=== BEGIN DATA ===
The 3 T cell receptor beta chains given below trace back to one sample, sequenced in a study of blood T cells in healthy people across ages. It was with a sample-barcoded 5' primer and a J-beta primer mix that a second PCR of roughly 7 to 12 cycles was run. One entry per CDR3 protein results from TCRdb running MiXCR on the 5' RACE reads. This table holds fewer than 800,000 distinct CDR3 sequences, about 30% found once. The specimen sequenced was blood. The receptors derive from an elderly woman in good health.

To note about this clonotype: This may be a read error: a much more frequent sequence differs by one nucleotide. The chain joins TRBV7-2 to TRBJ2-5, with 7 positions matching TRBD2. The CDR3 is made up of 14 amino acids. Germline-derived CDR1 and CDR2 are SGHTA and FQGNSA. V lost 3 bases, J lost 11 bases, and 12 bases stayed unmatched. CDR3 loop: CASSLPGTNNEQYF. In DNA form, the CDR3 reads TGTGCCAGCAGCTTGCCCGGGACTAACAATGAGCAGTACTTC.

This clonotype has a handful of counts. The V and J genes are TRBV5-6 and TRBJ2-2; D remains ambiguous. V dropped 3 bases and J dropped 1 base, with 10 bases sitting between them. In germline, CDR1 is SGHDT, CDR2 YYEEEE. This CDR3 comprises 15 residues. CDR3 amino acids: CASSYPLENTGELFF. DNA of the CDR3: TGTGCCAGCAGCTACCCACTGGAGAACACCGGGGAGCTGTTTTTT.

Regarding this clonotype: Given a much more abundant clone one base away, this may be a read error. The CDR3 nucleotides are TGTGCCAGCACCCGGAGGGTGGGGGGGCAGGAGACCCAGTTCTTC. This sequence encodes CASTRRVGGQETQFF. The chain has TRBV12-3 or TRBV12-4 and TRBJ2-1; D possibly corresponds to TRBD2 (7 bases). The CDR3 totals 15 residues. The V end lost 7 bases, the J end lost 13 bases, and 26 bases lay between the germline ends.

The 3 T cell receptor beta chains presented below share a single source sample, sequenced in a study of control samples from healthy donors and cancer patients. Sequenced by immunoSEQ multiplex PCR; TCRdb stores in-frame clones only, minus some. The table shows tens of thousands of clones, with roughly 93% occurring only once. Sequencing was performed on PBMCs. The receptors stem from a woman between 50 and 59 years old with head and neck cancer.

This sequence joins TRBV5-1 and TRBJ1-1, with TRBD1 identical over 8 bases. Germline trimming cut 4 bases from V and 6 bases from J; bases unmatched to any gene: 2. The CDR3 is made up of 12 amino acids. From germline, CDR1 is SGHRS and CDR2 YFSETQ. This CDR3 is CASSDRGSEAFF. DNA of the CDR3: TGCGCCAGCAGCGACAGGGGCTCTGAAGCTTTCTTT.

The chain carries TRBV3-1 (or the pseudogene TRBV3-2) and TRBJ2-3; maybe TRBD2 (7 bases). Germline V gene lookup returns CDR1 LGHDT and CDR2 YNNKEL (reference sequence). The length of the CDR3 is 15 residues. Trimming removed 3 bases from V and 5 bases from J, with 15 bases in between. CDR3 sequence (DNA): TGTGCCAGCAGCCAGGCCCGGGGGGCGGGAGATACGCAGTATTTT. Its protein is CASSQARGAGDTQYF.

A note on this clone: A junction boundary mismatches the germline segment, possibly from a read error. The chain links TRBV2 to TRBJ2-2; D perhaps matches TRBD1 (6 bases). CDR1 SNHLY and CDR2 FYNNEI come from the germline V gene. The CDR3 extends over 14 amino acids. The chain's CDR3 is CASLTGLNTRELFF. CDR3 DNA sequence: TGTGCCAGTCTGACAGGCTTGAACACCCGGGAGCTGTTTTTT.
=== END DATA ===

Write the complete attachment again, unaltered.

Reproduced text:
The 3 T cell receptor beta chains given below trace back to one sample, sequenced in a study of blood T cells in healthy people across ages. It was with a sample-barcoded 5' primer and a J-beta primer mix that a second PCR of roughly 7 to 12 cycles was run. One entry per CDR3 protein results from TCRdb running MiXCR on the 5' RACE reads. This table holds fewer than 800,000 distinct CDR3 sequences, about 30% found once. The specimen sequenced was blood. The receptors derive from an elderly woman in good health.

To note about this clonotype: This may be a read error: a much more frequent sequence differs by one nucleotide. The chain joins TRBV7-2 to TRBJ2-5, with 7 positions matching TRBD2. The CDR3 is made up of 14 amino acids. Germline-derived CDR1 and CDR2 are SGHTA and FQGNSA. V lost 3 bases, J lost 11 bases, and 12 bases stayed unmatched. CDR3 loop: CASSLPGTNNEQYF. In DNA form, the CDR3 reads TGTGCCAGCAGCTTGCCCGGGACTAACAATGAGCAGTACTTC.

This clonotype has a handful of counts. The V and J genes are TRBV5-6 and TRBJ2-2; D remains ambiguous. V dropped 3 bases and J dropped 1 base, with 10 bases sitting between them. In germline, CDR1 is SGHDT, CDR2 YYEEEE. This CDR3 comprises 15 residues. CDR3 amino acids: CASSYPLENTGELFF. DNA of the CDR3: TGTGCCAGCAGCTACCCACTGGAGAACACCGGGGAGCTGTTTTTT.

Regarding this clonotype: Given a much more abundant clone one base away, this may be a read error. The CDR3 nucleotides are TGTGCCAGCACCCGGAGGGTGGGGGGGCAGGAGACCCAGTTCTTC. This sequence encodes CASTRRVGGQETQFF. The chain has TRBV12-3 or TRBV12-4 and TRBJ2-1; D possibly corresponds to TRBD2 (7 bases). The CDR3 totals 15 residues. The V end lost 7 bases, the J end lost 13 bases, and 26 bases lay between the germline ends.

The 3 T cell receptor beta chains presented below share a single source sample, sequenced in a study of control samples from healthy donors and cancer patients. Sequenced by immunoSEQ multiplex PCR; TCRdb stores in-frame clones only, minus some. The table shows tens of thousands of clones, with roughly 93% occurring only once. Sequencing was performed on PBMCs. The receptors stem from a woman between 50 and 59 years old with head and neck cancer.

This sequence joins TRBV5-1 and TRBJ1-1, with TRBD1 identical over 8 bases. Germline trimming cut 4 bases from V and 6 bases from J; bases unmatched to any gene: 2. The CDR3 is made up of 12 amino acids. From germline, CDR1 is SGHRS and CDR2 YFSETQ. This CDR3 is CASSDRGSEAFF. DNA of the CDR3: TGCGCCAGCAGCGACAGGGGCTCTGAAGCTTTCTTT.

The chain carries TRBV3-1 (or the pseudogene TRBV3-2) and TRBJ2-3; maybe TRBD2 (7 bases). Germline V gene lookup returns CDR1 LGHDT and CDR2 YNNKEL (reference sequence). The length of the CDR3 is 15 residues. Trimming removed 3 bases from V and 5 bases from J, with 15 bases in between. CDR3 sequence (DNA): TGTGCCAGCAGCCAGGCCCGGGGGGCGGGAGATACGCAGTATTTT. Its protein is CASSQARGAGDTQYF.

A note on this clone: A junction boundary mismatches the germline segment, possibly from a read error. The chain links TRBV2 to TRBJ2-2; D perhaps matches TRBD1 (6 bases). CDR1 SNHLY and CDR2 FYNNEI come from the germline V gene. The CDR3 extends over 14 amino acids. The chain's CDR3 is CASLTGLNTRELFF. CDR3 DNA sequence: TGTGCCAGTCTGACAGGCTTGAACACCCGGGAGCTGTTTTTT.